The most glaring warning signs of democratic erosion in the United States, How to Save a Constitutional Democracy argues, come from “President Trump’s words and deeds.” They cite the president’s false statements, his labeling of journalists and political opponents as enemies, and his impugning the Justice Department. At the same time, they emphasize that the threats to US democracy do not begin or end with one man. “The risks are structural, rather than being linked to the specific presidency of Donald Trump.”
Much of their concern is rooted in the US Constitution, even as they consider it one of history’s greatest instruments of self-government. In their estimation, several supporting structures of constitutional democracy remain strong. No threat of government sanction stifles political criticism, either in the media or in protest movements, proving the enduring power of the First Amendment. And there’s abundant political competition: a litany of viable Democratic presidential candidates have lined up to challenge Trump in 2020 and a Republican primary challenge even appears plausible.
But an 18th-century document, Ginsburg and Huq warn, does not stand up well to the 21st-century tactics employed by charismatic populists. Such politicians often work within a country’s constitutional system, fomenting a “slow, insidious curtailment of democratic institutions and traditions.” Their toolkit of antidemocratic instruments includes stocking courts with loyalists, directing partisan prosecutions of opponents or interfering with legitimate investigations into allies, creating a corrupt cross-pollination of business and government, and demonizing immigrants and the media.
“It ought not to be a surprise,” Huq says, “that when new technologies of antidemocracy develop, if you have a really old constitution that was written with a different set of risks in mind, that that constitution is not going to be well adapted to responding to present-day threats.” The Madisonian notion that separation of powers would maintain competitive checks between the branches of government does not hold up in a hyperpartisan era.
As contemporary American politics has illustrated, party loyalty and other political calculations tend to supersede adherence to the letter or spirit of constitutional law. Congress has not declared war since World War II, for example, but the use of military force has remained an executive prerogative, generating little effective legislative resistance despite the 1973 passage of the War Powers Resolution intended to stop such unilateral action.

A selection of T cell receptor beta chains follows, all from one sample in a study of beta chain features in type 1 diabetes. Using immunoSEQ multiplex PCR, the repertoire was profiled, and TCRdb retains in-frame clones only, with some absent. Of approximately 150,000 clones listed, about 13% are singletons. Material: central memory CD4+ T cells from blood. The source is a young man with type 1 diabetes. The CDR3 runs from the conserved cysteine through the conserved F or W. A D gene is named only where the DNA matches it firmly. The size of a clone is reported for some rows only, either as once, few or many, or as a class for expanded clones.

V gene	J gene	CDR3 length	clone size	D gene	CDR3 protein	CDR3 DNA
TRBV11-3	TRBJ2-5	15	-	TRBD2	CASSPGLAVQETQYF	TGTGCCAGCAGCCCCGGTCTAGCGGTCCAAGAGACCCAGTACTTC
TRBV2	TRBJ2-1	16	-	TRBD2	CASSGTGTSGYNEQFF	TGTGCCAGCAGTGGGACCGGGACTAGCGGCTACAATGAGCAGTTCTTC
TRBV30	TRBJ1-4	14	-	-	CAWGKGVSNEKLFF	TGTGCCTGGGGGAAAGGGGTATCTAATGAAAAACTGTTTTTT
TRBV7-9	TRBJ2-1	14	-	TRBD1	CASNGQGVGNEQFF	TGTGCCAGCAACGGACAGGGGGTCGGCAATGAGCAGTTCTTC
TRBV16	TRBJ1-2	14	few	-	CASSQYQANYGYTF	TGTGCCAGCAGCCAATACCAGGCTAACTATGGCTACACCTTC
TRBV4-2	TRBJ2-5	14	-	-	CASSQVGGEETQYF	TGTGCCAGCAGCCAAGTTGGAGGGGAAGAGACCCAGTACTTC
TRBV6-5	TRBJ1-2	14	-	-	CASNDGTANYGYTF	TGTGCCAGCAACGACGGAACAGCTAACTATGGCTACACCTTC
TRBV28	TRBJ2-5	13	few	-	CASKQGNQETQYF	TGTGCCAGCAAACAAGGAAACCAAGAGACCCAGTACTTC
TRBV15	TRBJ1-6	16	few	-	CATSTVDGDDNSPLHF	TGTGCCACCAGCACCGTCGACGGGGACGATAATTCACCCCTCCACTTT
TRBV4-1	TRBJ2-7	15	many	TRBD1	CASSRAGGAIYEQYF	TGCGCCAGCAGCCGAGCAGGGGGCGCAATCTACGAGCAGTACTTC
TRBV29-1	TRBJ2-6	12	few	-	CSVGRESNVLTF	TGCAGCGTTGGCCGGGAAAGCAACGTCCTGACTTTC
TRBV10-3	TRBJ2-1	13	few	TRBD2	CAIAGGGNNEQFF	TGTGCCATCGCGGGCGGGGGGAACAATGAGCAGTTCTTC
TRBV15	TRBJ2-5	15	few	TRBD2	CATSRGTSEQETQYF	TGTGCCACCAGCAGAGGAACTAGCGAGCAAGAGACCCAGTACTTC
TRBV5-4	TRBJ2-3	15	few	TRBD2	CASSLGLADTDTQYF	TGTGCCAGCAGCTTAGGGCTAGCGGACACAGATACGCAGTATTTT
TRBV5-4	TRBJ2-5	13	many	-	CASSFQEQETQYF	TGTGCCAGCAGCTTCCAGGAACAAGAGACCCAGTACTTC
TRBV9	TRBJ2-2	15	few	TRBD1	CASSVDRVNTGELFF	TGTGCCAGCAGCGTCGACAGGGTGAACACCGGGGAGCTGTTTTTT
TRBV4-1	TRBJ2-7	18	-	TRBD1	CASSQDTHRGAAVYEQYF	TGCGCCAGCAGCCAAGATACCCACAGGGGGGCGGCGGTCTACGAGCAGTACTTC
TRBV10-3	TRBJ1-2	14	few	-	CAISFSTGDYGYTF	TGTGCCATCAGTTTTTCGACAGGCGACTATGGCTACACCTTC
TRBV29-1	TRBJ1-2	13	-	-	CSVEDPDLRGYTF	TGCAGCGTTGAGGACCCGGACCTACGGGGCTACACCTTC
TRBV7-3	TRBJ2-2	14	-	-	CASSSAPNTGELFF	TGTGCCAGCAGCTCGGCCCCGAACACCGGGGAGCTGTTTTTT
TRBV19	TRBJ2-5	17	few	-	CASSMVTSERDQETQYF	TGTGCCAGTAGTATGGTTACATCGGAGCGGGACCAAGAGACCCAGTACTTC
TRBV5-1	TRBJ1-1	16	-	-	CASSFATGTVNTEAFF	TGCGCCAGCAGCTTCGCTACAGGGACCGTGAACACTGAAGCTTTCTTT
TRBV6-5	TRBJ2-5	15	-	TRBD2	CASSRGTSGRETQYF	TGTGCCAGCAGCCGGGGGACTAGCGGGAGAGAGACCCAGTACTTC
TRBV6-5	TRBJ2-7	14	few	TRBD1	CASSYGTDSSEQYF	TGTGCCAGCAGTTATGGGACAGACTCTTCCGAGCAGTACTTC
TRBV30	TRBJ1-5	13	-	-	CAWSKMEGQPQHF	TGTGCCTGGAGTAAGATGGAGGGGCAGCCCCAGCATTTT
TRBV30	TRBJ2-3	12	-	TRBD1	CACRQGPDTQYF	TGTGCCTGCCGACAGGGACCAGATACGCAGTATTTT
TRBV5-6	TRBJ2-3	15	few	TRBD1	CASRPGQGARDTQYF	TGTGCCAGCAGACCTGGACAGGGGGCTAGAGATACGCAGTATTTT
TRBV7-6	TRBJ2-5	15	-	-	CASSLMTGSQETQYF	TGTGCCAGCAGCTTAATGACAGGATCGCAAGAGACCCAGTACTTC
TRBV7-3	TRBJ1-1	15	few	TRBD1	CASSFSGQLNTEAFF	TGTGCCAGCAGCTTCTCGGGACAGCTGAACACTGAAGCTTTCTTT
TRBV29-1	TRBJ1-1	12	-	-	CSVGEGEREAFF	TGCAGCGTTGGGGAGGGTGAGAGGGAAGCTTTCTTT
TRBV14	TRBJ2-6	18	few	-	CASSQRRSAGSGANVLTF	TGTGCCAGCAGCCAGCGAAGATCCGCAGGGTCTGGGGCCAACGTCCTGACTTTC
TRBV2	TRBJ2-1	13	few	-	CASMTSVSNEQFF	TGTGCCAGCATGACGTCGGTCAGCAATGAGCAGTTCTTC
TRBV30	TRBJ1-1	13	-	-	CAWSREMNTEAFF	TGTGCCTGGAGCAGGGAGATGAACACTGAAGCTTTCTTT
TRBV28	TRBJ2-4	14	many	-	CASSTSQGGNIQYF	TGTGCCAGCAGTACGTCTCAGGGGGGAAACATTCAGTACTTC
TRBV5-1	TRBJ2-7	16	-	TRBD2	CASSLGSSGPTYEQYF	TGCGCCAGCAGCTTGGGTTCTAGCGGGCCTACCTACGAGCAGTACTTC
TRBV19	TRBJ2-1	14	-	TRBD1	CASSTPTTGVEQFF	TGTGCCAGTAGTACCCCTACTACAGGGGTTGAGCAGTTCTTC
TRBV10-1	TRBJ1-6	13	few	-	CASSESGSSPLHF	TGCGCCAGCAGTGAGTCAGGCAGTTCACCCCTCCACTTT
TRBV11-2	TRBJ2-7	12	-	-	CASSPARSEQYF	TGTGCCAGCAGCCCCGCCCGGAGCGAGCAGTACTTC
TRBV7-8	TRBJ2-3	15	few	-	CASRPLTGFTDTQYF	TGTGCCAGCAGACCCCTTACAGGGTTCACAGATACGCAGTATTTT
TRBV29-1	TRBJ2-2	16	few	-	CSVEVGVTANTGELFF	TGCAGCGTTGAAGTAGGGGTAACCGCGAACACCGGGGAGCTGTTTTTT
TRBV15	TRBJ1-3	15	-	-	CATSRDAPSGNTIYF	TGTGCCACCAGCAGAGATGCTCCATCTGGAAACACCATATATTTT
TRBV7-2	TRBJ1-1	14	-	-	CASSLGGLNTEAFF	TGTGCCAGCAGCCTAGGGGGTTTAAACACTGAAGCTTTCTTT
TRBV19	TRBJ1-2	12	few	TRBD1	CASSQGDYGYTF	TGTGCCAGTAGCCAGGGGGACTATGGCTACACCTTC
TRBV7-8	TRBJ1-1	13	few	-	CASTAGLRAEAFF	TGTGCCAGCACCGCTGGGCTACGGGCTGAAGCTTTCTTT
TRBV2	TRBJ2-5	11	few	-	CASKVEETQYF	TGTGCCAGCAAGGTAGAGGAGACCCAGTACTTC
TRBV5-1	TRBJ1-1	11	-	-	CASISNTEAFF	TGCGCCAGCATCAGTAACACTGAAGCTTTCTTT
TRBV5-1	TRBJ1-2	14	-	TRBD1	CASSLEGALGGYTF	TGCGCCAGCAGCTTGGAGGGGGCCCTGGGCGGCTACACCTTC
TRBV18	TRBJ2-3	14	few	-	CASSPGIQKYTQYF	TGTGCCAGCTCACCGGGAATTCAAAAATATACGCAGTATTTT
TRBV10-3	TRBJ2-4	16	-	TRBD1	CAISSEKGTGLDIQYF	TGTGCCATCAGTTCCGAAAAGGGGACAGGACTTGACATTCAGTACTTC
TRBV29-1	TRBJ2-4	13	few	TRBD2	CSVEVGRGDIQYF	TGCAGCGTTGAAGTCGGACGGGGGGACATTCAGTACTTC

Wilson, the UChicago political scientist, notes that the failure of Congress to prevent perceived antidemocratic practices often emerges from political considerations rather than constitutional prohibition. The same provision that grants states the power to regulate federal elections also says that “the Congress may at any time by Law make or alter such Regulations.”
The Constitution isn’t stopping them from implementing reforms to legislative districting, campaign finance, or voter registration, Wilson says. “If there were more political support, a lot of these reforms, at least, could operate under the Constitution that we have.”
Executive power also has more systemic limitations than Ginsburg and Huq suggest, according to UCLA constitutional law scholar Jon D. Michaels. He considers the concept of separation of powers to apply to an intricate web of overlapping entities beyond just the executive, legislative, and judicial branches—between the federal government and the states, the market and regulatory agencies, church and state, civilians and military, political appointees and career civil servants.
Together, he writes in an online symposium where several legal scholars responded to How to Save a Constitutional Democracy, those multidimensional interests form a redundant system of “Velcro, bungee cords, and safety pins” to prevent runaway executive power. “It is far from likely,” Michaels writes, “that a president, however popular, is going to find him or herself unchecked and unrivaled at each and every turn.”